The Hitchhiker’s Guide to the Galaxy-Douglas Adams
Little Women-Louisa May Alcott
Tirra Lirra by the River -Jessica Anderson
Feed-M T Anderson
Pride and Prejudice-Jane Austen
The Naughtiest Girl in the School-Enid Blyton
The Song of an Innocent Bystander -Ian Bone
The Boy in the Striped Pyjamas-John Boyne
The Secret Garden-Frances Hodgson Burnett
Left, Right and Centre -Tim Ferguson
The Great Gatsby-F Scott Fitzgerald
The Sound of One Hand Clapping-Richard Flanagan
My Brilliant Career-Miles Franklin
Diary of a Wombat-Jackie French
Sophie’s World-Jostein Gaarder
Cheaper by the Dozen-Frank Gilbreth Jr & Ernestine Gilbreth Carey
Lord of the Flies-William Golding
Lillian’s Story/Dark Places-Kate Grenville
The Curious Incident of the Dog in the Night-Time-Mark Haddon
The Kite Runner-Khaled Hosseini
The Girlfriends’ Guide to Pregnancy-Vicki Iovine
To Kill a Mockingbird-Harper Lee
Picnic at Hanging Rock-Joan Lindsay
The Collected Poems of Robert Lowell-Robert Lowell
The Road-Cormac McCarthy
On Chesil Beach-Ian McEwan
Dark Victory-David Marr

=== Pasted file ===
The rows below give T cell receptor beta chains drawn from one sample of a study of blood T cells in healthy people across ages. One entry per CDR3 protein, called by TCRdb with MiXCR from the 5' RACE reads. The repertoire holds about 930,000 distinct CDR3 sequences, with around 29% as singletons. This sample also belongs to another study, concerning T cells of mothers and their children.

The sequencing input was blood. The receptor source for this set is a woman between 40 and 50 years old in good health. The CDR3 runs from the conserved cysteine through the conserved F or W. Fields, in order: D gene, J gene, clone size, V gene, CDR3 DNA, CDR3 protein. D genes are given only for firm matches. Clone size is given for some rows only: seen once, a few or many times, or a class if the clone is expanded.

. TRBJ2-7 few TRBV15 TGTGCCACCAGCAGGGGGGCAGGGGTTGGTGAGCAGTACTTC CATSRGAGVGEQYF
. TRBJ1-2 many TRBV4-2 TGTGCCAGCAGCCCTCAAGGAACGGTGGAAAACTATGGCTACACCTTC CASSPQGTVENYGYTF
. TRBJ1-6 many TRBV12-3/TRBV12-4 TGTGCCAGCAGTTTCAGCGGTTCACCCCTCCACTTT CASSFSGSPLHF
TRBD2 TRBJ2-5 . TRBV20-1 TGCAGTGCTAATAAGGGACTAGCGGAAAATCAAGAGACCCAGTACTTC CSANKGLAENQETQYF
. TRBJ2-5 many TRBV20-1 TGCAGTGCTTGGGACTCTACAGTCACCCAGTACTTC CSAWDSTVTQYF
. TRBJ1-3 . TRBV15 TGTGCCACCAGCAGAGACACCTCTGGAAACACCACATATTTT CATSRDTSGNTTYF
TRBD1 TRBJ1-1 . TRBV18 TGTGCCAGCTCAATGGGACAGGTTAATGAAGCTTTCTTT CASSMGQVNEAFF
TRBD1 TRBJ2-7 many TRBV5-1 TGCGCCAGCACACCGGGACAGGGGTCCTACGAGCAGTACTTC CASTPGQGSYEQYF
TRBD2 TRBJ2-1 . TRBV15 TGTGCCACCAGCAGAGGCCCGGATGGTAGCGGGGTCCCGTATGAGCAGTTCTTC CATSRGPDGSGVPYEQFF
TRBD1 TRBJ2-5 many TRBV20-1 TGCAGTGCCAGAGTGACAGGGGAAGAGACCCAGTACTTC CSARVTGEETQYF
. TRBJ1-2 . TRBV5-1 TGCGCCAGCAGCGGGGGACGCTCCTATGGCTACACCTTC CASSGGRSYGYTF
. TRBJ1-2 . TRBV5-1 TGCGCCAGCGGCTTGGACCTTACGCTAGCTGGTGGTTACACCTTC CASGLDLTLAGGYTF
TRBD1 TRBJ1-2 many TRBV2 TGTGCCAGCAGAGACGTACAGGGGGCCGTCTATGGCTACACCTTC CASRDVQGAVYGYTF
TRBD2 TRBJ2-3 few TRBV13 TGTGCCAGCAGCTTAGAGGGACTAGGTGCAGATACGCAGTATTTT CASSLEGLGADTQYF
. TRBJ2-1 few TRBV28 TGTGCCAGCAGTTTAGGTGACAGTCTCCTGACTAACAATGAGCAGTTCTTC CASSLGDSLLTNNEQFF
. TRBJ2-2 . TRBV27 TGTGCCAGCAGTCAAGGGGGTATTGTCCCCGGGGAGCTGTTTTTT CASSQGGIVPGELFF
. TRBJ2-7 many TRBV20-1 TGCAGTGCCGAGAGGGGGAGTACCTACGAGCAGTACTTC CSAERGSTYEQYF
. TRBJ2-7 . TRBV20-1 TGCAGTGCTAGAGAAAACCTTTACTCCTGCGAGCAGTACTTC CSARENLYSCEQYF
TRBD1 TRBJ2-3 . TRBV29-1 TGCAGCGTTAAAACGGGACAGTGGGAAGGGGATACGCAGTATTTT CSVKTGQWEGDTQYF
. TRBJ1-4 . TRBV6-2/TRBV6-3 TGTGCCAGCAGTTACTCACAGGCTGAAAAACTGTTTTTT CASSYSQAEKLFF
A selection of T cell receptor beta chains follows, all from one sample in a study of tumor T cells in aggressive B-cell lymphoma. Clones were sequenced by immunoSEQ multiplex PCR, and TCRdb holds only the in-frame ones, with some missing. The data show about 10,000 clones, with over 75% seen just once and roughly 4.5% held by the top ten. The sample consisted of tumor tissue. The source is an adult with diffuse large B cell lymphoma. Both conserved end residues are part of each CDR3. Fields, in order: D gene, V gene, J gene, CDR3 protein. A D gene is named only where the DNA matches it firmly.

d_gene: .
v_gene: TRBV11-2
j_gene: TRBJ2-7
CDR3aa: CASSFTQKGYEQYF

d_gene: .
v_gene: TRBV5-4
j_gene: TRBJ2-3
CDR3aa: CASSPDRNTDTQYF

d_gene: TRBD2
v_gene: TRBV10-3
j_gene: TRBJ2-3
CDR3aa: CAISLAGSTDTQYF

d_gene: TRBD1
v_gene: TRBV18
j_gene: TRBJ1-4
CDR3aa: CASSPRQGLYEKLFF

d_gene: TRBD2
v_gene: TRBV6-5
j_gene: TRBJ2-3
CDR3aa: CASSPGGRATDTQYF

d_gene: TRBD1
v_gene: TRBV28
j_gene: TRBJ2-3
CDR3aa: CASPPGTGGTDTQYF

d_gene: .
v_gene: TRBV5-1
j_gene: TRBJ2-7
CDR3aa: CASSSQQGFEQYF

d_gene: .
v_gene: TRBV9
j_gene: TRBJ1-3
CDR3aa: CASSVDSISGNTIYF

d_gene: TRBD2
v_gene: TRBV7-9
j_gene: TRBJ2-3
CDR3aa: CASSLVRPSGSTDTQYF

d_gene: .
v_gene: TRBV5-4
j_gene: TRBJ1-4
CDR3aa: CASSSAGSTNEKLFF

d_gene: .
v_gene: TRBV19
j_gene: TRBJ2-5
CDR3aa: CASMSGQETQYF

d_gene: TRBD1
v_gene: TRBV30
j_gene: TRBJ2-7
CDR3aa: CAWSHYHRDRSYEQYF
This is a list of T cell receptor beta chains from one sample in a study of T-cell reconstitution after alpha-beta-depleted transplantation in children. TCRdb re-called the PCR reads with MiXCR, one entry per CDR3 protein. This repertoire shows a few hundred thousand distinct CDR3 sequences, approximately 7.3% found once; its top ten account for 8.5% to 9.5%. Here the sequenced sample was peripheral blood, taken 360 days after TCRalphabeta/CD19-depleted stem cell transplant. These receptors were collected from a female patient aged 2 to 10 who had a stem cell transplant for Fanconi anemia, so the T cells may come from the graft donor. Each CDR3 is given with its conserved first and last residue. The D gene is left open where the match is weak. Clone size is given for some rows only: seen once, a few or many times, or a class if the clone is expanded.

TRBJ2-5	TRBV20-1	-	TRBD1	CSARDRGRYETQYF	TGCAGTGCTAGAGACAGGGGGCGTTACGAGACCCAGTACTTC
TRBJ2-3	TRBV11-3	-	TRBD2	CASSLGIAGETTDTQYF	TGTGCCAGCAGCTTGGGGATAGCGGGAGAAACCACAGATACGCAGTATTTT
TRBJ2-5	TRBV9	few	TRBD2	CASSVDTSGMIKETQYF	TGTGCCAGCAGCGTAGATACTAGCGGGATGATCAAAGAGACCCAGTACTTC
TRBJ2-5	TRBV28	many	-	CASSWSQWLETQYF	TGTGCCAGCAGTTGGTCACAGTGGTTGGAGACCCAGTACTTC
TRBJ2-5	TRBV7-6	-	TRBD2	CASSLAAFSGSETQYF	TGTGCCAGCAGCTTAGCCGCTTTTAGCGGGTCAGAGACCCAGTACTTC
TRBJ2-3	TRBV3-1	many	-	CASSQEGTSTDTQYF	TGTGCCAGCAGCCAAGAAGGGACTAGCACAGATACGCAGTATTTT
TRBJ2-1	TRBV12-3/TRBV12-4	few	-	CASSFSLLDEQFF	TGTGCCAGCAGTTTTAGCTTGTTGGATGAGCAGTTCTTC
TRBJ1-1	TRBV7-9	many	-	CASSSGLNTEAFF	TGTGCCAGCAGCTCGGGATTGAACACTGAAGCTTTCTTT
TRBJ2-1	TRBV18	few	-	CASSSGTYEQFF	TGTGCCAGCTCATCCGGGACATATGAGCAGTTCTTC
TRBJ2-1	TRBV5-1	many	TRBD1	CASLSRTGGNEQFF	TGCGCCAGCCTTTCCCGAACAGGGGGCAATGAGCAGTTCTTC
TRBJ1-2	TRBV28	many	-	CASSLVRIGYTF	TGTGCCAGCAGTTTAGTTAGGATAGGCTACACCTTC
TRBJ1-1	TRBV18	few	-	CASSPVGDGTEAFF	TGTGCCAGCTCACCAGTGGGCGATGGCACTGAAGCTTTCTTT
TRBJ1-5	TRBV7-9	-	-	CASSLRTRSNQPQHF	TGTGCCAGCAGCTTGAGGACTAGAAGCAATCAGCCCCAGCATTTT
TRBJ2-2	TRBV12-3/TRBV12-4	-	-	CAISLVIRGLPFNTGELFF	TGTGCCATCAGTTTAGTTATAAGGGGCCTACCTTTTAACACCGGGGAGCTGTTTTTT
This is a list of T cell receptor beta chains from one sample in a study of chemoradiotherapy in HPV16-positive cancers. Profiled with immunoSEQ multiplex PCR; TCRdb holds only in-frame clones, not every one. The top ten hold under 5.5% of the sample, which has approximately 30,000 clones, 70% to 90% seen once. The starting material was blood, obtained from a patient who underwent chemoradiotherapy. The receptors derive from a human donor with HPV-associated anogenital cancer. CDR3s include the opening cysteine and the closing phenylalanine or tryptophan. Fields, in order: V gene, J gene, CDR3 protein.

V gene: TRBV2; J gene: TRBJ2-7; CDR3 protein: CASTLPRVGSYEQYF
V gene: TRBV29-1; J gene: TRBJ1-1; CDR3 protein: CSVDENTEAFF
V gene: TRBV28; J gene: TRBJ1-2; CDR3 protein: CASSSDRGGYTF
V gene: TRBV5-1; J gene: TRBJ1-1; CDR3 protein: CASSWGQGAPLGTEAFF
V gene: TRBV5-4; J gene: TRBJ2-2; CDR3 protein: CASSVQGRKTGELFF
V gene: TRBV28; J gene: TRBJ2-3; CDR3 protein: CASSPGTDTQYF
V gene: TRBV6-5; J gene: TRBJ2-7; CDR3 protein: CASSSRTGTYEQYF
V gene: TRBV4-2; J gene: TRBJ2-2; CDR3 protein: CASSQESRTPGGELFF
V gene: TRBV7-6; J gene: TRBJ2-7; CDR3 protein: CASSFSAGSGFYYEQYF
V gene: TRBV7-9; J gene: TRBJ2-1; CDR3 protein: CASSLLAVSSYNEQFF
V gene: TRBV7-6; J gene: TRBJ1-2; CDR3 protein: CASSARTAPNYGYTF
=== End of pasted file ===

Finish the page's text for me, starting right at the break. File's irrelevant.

Life of Pi -Yann Martel
Anne of Green Gables -L M Montgomery
The Scarlet Pimpernel-Baroness Emmuska Orczy
Pollyanna-Eleanor H Porter
Rattletrap Car-Phyllis Root
Merchant of Venice-William Shakespeare
Larry’s Party-Carol Shields
The Stone Diaries-Carol Shields
Of Mice and Men-John Steinbeck
Vanity Fair-William Makepeace Thackery
The Day of the Triffids-John Wyndham
The Book Thief-Marcus Zusak
I love Tim Winton’s writing but don’t count his books among my favourites which is a bit strange. Breath haunts me which makes it a good book but I question the material, although I don’t believe in censorship (full of contradictions aren’t I).
The Slap annoyed me. I don’t want to think that men think like that and I think some of the voices, particularly female, failed.
I’m amazed at how many books I read as a teenager, particularly for school, that have made the list. I had a great English teacher Yr 8-10. Thanks Mrs (Carmel) Thew.
I also found it hard to separate movies and books but hope I have.
I recently did a masters unit on Young Adult fiction – I just picked a couple of clear favourites from that very enjoyable course.
These days I don’t read much – I’m just too busy. I have a bookcase full waiting for my retirement, or at least LSL.